Maybe his stuff doesn’t date so well, maybe he was imitated too often, maybe he became a parody of himself, his later work turned to schtick, overshadowing the former excellence. Whatever the case, Jimmy Cannon has not aged well. And it’s a shame because at his best, he was not only a terrific big city sports columnist, but one of the best we’ve ever seen.
A friend hipped me to this little piece on him from the Time Magazine archives (circa 1952):
When Jimmy Cannon was a newspaper shaver, the late Damon Runyon gave him some advice: “The best way to make a living is to be a sportswriter.” Cannon followed the advice, and Runyon liked the results so well that before he died he made Cannon “the custodian of my reputation when I’m gone.” At 43, as sport columnist for the New York Post, sad-eyed Jimmy Cannon has also come closer than any other sportswriter to taking Runyon’s place. His favorite columnar character is Two Head Charlie, a thoughtful horse player, who talks like this: “You take a real ugly bum . . . with a face a monkey would be ashamed of. Let him get a shave and a haircut and meet a broad. What’s the first thing the broad says to him, she says you look cute tonight . . . I admit I look like a kangaroo . . . But every broad I take out tells me I’m cute. Soon as a dame says that, I know I can’t trust her.”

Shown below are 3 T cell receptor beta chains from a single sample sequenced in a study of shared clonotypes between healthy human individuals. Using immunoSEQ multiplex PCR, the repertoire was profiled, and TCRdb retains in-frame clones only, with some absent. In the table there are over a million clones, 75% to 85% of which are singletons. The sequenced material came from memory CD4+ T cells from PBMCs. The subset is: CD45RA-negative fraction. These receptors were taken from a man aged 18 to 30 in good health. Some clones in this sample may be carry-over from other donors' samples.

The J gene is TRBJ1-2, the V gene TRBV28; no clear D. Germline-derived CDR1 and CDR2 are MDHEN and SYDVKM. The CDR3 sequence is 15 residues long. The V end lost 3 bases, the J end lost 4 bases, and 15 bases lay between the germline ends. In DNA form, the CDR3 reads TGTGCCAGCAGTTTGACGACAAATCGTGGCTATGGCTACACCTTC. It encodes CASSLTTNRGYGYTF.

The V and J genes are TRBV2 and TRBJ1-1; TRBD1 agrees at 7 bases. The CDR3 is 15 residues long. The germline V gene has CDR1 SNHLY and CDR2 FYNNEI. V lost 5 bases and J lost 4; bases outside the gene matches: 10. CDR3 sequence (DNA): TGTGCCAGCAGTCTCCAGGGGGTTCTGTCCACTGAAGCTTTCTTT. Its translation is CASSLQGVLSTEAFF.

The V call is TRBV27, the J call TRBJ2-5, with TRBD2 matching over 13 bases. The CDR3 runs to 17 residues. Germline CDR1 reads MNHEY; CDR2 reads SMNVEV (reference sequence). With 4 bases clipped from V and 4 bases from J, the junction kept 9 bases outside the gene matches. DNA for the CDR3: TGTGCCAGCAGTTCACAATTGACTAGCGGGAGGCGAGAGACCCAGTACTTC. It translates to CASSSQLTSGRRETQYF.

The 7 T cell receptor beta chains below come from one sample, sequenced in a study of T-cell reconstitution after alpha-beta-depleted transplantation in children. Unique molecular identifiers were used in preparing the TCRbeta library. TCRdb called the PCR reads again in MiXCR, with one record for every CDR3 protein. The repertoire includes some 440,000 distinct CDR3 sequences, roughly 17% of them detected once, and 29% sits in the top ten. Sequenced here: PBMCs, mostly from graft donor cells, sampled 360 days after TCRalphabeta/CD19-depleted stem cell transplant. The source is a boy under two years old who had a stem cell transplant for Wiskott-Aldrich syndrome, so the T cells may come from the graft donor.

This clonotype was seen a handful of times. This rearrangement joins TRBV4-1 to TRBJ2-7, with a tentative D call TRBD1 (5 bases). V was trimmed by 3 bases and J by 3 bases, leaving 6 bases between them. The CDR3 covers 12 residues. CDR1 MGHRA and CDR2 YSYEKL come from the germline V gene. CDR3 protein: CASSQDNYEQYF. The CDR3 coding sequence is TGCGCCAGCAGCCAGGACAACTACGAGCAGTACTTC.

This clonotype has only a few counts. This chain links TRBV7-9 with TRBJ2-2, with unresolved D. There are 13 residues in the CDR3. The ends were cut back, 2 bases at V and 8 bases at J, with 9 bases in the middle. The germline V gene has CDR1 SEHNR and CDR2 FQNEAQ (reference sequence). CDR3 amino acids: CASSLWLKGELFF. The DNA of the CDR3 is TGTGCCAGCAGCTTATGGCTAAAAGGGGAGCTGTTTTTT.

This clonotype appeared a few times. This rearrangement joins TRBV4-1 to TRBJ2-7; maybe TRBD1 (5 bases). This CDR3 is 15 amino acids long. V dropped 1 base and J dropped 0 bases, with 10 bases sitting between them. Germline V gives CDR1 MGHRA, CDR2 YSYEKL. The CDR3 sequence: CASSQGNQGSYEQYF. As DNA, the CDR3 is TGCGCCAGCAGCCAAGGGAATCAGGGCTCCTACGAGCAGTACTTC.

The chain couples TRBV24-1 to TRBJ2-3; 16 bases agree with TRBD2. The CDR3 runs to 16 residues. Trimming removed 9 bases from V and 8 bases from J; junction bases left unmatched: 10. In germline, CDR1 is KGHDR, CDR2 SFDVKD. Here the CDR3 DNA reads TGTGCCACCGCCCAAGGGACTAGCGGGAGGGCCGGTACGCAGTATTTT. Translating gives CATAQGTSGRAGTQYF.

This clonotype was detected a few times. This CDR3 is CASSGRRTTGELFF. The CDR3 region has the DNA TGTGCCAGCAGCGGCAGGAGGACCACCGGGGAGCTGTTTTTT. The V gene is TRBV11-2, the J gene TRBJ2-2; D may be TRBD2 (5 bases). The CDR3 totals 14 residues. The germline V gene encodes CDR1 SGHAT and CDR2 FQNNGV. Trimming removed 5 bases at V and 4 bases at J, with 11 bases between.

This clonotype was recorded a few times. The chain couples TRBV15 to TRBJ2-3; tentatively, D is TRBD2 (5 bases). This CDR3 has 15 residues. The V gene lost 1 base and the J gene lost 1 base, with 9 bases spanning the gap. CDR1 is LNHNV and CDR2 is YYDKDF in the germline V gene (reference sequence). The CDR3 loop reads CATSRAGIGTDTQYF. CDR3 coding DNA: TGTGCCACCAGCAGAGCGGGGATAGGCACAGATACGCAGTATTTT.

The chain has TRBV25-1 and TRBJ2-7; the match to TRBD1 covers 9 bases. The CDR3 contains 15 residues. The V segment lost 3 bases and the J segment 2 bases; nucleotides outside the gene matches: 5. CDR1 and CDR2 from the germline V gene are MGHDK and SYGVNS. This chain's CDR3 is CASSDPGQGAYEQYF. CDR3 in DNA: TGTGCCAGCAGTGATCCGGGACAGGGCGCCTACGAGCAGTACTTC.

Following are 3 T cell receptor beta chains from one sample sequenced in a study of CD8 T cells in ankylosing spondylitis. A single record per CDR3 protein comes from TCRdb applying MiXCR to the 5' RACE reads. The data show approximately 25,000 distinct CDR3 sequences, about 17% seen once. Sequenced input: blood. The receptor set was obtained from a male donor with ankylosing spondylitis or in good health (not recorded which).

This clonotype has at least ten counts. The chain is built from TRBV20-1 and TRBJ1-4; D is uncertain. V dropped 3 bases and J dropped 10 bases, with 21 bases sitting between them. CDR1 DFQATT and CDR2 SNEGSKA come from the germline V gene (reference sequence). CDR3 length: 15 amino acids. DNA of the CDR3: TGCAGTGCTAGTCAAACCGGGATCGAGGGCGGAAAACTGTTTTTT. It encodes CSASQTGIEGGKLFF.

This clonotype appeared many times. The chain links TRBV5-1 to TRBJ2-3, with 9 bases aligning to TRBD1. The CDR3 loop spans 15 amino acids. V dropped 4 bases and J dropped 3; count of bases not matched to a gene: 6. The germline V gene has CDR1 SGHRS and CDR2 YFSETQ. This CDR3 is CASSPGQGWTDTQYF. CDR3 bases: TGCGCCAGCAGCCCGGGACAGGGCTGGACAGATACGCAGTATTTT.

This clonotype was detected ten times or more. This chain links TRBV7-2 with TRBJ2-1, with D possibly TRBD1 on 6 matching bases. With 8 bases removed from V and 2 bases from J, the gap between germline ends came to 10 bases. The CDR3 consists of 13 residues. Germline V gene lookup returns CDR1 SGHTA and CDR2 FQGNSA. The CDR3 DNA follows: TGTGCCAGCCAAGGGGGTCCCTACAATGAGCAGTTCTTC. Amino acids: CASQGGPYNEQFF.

Delicatessen Nobility. Bums, bettors, Broadway guys, hangers-on and contestants at every sports arena are material for Cannon’s column; his ear is finely tuned to their talk. “They’re a kind of delicatessen nobility,” says he. “I know lots of guys who talk like Two Head.” Cannon knows them because he was born & raised in their midst, on Manhattan’s lower West Side, still lives in a hotel midway between Broadway and Madison Square Garden. At 17, as a copy boy on the Daily News, Cannon’s skill with words caught the city editor’s notice. Once, when a crank invaded the city room and introduced himself as “God,” Cannon answered: “Pleased to meetcha. Heard a lot aboutcha.”
There is a decent collection of Cannon’s work called “Nobody Asked Me, But…” that you can find on the cheap.